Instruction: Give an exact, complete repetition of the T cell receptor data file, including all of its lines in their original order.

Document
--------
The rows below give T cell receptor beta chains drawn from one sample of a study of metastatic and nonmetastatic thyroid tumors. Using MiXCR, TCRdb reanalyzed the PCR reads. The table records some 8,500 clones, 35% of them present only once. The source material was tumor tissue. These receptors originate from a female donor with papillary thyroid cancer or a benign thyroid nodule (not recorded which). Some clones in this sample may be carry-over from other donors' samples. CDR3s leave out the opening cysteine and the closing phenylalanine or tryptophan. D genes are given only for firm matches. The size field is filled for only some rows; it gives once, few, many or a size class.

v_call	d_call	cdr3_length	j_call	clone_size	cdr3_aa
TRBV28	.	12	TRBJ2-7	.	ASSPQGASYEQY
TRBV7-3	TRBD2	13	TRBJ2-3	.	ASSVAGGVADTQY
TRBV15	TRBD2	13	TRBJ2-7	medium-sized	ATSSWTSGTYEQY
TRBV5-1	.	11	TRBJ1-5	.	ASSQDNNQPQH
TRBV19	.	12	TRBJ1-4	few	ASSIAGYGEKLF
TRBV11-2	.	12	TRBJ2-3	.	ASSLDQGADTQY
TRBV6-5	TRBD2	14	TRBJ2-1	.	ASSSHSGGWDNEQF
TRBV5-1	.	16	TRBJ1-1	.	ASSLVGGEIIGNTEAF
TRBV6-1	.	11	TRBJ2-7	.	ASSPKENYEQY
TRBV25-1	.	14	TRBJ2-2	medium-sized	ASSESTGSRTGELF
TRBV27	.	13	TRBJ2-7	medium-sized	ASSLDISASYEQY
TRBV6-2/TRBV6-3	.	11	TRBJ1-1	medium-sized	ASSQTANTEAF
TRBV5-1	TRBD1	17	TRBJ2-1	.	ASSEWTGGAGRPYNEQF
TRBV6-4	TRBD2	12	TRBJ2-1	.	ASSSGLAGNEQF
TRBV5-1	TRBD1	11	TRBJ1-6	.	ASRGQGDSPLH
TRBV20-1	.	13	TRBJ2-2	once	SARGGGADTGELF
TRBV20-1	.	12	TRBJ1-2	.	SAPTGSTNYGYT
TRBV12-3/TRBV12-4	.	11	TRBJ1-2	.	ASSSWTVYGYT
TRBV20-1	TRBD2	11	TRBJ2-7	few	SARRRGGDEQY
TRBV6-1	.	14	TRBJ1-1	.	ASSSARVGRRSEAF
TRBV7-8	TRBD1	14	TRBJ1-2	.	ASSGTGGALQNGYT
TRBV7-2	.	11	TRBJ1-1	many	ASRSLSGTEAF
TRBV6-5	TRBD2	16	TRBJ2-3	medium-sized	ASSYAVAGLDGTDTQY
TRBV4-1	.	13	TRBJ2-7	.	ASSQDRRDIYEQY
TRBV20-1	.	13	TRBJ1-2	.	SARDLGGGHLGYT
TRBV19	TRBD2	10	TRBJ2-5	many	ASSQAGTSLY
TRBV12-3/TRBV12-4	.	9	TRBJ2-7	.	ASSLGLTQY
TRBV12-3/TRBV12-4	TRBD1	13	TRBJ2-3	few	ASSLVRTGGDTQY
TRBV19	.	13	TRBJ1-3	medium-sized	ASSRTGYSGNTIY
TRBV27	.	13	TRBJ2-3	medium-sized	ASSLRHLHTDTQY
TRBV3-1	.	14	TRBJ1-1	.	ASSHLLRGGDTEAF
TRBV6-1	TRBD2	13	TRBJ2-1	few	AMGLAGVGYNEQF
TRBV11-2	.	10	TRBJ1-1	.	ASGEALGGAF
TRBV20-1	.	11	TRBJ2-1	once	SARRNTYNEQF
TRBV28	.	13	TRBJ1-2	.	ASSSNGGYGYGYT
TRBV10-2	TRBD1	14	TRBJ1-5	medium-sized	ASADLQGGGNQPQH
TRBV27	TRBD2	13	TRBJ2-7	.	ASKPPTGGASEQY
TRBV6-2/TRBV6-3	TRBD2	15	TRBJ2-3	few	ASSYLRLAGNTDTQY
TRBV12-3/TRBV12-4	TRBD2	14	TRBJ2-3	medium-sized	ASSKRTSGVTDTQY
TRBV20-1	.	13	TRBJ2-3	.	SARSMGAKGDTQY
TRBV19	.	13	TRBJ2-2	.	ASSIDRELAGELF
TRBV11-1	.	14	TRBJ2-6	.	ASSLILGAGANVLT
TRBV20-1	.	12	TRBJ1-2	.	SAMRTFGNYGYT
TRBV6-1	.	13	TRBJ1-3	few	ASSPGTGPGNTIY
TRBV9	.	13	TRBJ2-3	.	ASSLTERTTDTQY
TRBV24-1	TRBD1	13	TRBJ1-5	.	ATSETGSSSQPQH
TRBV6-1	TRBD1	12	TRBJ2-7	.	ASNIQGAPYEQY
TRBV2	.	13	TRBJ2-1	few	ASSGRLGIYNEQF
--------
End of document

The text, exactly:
The rows below give T cell receptor beta chains drawn from one sample of a study of metastatic and nonmetastatic thyroid tumors. Using MiXCR, TCRdb reanalyzed the PCR reads. The table records some 8,500 clones, 35% of them present only once. The source material was tumor tissue. These receptors originate from a female donor with papillary thyroid cancer or a benign thyroid nodule (not recorded which). Some clones in this sample may be carry-over from other donors' samples. CDR3s leave out the opening cysteine and the closing phenylalanine or tryptophan. D genes are given only for firm matches. The size field is filled for only some rows; it gives once, few, many or a size class.

v_call	d_call	cdr3_length	j_call	clone_size	cdr3_aa
TRBV28	.	12	TRBJ2-7	.	ASSPQGASYEQY
TRBV7-3	TRBD2	13	TRBJ2-3	.	ASSVAGGVADTQY
TRBV15	TRBD2	13	TRBJ2-7	medium-sized	ATSSWTSGTYEQY
TRBV5-1	.	11	TRBJ1-5	.	ASSQDNNQPQH
TRBV19	.	12	TRBJ1-4	few	ASSIAGYGEKLF
TRBV11-2	.	12	TRBJ2-3	.	ASSLDQGADTQY
TRBV6-5	TRBD2	14	TRBJ2-1	.	ASSSHSGGWDNEQF
TRBV5-1	.	16	TRBJ1-1	.	ASSLVGGEIIGNTEAF
TRBV6-1	.	11	TRBJ2-7	.	ASSPKENYEQY
TRBV25-1	.	14	TRBJ2-2	medium-sized	ASSESTGSRTGELF
TRBV27	.	13	TRBJ2-7	medium-sized	ASSLDISASYEQY
TRBV6-2/TRBV6-3	.	11	TRBJ1-1	medium-sized	ASSQTANTEAF
TRBV5-1	TRBD1	17	TRBJ2-1	.	ASSEWTGGAGRPYNEQF
TRBV6-4	TRBD2	12	TRBJ2-1	.	ASSSGLAGNEQF
TRBV5-1	TRBD1	11	TRBJ1-6	.	ASRGQGDSPLH
TRBV20-1	.	13	TRBJ2-2	once	SARGGGADTGELF
TRBV20-1	.	12	TRBJ1-2	.	SAPTGSTNYGYT
TRBV12-3/TRBV12-4	.	11	TRBJ1-2	.	ASSSWTVYGYT
TRBV20-1	TRBD2	11	TRBJ2-7	few	SARRRGGDEQY
TRBV6-1	.	14	TRBJ1-1	.	ASSSARVGRRSEAF
TRBV7-8	TRBD1	14	TRBJ1-2	.	ASSGTGGALQNGYT
TRBV7-2	.	11	TRBJ1-1	many	ASRSLSGTEAF
TRBV6-5	TRBD2	16	TRBJ2-3	medium-sized	ASSYAVAGLDGTDTQY
TRBV4-1	.	13	TRBJ2-7	.	ASSQDRRDIYEQY
TRBV20-1	.	13	TRBJ1-2	.	SARDLGGGHLGYT
TRBV19	TRBD2	10	TRBJ2-5	many	ASSQAGTSLY
TRBV12-3/TRBV12-4	.	9	TRBJ2-7	.	ASSLGLTQY
TRBV12-3/TRBV12-4	TRBD1	13	TRBJ2-3	few	ASSLVRTGGDTQY
TRBV19	.	13	TRBJ1-3	medium-sized	ASSRTGYSGNTIY
TRBV27	.	13	TRBJ2-3	medium-sized	ASSLRHLHTDTQY
TRBV3-1	.	14	TRBJ1-1	.	ASSHLLRGGDTEAF
TRBV6-1	TRBD2	13	TRBJ2-1	few	AMGLAGVGYNEQF
TRBV11-2	.	10	TRBJ1-1	.	ASGEALGGAF
TRBV20-1	.	11	TRBJ2-1	once	SARRNTYNEQF
TRBV28	.	13	TRBJ1-2	.	ASSSNGGYGYGYT
TRBV10-2	TRBD1	14	TRBJ1-5	medium-sized	ASADLQGGGNQPQH
TRBV27	TRBD2	13	TRBJ2-7	.	ASKPPTGGASEQY
TRBV6-2/TRBV6-3	TRBD2	15	TRBJ2-3	few	ASSYLRLAGNTDTQY
TRBV12-3/TRBV12-4	TRBD2	14	TRBJ2-3	medium-sized	ASSKRTSGVTDTQY
TRBV20-1	.	13	TRBJ2-3	.	SARSMGAKGDTQY
TRBV19	.	13	TRBJ2-2	.	ASSIDRELAGELF
TRBV11-1	.	14	TRBJ2-6	.	ASSLILGAGANVLT
TRBV20-1	.	12	TRBJ1-2	.	SAMRTFGNYGYT
TRBV6-1	.	13	TRBJ1-3	few	ASSPGTGPGNTIY
TRBV9	.	13	TRBJ2-3	.	ASSLTERTTDTQY
TRBV24-1	TRBD1	13	TRBJ1-5	.	ATSETGSSSQPQH
TRBV6-1	TRBD1	12	TRBJ2-7	.	ASNIQGAPYEQY
TRBV2	.	13	TRBJ2-1	few	ASSGRLGIYNEQF